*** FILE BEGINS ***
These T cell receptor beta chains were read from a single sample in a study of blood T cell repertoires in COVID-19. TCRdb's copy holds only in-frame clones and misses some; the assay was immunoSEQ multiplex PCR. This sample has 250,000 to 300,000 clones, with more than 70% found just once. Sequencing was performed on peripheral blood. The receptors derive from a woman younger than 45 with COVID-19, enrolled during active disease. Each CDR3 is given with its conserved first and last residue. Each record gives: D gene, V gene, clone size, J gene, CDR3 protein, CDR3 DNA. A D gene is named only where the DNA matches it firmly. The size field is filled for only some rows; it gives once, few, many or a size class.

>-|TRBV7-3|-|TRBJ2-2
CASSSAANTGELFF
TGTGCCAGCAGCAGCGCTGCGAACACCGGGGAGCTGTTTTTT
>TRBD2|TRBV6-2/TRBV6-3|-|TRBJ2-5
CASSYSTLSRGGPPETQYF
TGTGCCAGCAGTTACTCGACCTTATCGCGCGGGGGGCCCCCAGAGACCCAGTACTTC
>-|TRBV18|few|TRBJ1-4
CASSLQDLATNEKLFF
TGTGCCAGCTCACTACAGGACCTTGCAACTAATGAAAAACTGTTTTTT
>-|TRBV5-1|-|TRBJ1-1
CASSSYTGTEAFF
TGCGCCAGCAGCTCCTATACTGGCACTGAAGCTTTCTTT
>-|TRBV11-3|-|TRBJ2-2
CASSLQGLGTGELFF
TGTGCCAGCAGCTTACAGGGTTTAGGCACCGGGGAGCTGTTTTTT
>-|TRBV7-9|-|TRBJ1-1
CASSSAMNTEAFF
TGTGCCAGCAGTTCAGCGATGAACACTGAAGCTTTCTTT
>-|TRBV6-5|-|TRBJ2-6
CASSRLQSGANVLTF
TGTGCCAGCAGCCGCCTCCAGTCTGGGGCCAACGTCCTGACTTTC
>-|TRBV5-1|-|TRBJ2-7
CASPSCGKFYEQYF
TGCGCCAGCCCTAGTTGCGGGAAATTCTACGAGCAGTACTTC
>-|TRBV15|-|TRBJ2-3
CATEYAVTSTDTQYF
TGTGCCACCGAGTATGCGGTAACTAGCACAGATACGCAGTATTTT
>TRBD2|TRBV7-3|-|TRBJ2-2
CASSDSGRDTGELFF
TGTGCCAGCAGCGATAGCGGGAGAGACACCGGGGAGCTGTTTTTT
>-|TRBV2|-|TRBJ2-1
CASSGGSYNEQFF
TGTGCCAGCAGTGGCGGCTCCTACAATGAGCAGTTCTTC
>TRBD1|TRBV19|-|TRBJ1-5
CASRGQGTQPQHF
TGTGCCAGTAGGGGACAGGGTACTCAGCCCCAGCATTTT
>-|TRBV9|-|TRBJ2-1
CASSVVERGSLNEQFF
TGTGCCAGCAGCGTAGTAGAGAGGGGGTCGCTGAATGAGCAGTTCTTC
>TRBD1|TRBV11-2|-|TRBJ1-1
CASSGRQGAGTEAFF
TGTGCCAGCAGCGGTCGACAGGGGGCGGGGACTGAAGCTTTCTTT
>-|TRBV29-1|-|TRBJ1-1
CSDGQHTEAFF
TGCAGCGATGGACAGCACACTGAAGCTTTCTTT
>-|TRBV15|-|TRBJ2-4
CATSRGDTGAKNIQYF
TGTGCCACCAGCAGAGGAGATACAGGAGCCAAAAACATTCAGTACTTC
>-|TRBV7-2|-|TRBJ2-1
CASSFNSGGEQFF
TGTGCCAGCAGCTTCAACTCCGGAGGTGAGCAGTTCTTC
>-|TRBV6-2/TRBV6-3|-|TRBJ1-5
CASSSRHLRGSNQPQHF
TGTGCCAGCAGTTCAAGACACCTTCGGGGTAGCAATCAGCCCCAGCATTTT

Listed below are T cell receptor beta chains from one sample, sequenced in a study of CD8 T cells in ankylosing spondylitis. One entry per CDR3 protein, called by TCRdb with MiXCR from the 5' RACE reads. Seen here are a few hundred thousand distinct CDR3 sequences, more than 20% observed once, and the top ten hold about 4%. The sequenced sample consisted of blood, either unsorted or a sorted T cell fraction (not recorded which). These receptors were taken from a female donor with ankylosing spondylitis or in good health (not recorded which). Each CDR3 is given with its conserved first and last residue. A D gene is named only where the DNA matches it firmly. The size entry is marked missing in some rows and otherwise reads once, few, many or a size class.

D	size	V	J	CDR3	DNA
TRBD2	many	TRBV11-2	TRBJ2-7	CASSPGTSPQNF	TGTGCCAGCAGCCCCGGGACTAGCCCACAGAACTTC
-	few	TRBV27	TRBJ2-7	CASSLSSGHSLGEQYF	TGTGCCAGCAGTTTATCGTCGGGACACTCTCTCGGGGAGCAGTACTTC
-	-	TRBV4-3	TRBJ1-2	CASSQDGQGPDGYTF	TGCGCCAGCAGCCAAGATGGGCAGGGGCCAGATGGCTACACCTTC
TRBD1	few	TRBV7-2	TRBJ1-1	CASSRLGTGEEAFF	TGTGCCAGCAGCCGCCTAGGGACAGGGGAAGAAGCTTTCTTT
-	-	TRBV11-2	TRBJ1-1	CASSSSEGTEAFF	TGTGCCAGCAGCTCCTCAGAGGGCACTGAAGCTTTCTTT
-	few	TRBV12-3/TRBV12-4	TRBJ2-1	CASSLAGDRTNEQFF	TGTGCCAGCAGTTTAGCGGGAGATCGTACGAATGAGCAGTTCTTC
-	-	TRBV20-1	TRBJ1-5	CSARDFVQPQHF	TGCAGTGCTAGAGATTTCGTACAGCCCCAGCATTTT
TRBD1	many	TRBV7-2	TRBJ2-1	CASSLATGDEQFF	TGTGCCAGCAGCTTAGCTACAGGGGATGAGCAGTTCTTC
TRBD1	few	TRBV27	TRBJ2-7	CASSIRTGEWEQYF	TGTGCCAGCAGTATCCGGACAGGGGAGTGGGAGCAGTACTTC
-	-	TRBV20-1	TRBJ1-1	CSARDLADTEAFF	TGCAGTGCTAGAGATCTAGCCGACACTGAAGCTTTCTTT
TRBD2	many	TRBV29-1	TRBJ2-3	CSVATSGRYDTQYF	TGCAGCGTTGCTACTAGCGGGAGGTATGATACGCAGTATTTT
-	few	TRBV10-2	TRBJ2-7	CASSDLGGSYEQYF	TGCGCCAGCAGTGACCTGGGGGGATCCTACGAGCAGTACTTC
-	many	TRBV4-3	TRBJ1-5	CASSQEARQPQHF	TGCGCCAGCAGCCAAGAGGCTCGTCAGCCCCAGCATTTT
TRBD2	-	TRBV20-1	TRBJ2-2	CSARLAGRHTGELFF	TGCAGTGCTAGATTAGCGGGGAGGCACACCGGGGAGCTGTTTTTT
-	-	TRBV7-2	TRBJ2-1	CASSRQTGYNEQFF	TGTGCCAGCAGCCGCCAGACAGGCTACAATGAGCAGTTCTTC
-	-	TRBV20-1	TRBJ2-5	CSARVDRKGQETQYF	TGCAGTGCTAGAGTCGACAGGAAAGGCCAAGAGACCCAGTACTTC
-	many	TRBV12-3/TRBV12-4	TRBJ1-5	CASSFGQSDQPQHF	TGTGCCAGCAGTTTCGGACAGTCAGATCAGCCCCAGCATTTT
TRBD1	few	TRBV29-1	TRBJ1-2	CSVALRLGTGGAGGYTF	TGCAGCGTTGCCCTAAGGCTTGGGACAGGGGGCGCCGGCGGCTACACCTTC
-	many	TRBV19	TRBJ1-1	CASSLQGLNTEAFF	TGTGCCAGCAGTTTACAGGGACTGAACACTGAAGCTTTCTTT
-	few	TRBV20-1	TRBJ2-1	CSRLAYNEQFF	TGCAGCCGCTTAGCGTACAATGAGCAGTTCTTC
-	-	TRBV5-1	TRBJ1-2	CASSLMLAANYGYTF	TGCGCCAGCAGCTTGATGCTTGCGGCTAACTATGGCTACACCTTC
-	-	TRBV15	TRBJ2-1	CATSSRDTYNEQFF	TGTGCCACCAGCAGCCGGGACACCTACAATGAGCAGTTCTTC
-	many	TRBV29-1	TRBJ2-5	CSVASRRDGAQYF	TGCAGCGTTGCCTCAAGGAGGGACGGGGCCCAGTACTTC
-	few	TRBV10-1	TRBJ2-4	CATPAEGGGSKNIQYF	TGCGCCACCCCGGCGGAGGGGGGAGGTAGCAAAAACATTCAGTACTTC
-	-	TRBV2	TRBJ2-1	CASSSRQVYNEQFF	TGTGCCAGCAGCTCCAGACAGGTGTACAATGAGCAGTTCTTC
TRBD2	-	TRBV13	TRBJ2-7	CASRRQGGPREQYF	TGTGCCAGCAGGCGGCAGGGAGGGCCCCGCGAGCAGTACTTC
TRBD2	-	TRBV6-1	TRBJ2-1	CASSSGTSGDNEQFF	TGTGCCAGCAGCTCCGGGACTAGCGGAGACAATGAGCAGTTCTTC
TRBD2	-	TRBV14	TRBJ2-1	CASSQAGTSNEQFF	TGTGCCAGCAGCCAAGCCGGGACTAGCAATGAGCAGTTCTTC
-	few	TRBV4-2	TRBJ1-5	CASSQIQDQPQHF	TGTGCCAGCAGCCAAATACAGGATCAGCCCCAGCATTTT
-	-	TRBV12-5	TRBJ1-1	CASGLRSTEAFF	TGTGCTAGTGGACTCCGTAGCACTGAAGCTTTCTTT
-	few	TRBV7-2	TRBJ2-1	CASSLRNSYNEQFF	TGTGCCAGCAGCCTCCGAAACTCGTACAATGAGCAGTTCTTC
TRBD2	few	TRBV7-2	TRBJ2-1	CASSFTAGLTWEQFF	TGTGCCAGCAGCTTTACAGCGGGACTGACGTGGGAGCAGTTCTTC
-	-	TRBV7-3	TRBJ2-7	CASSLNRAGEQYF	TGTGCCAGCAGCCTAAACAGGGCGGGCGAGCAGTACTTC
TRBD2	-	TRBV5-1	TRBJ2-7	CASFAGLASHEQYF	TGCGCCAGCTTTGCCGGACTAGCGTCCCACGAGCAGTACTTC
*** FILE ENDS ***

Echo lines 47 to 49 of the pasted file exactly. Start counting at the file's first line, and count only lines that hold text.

>-|TRBV15|-|TRBJ2-4
CATSRGDTGAKNIQYF
TGTGCCACCAGCAGAGGAGATACAGGAGCCAAAAACATTCAGTACTTC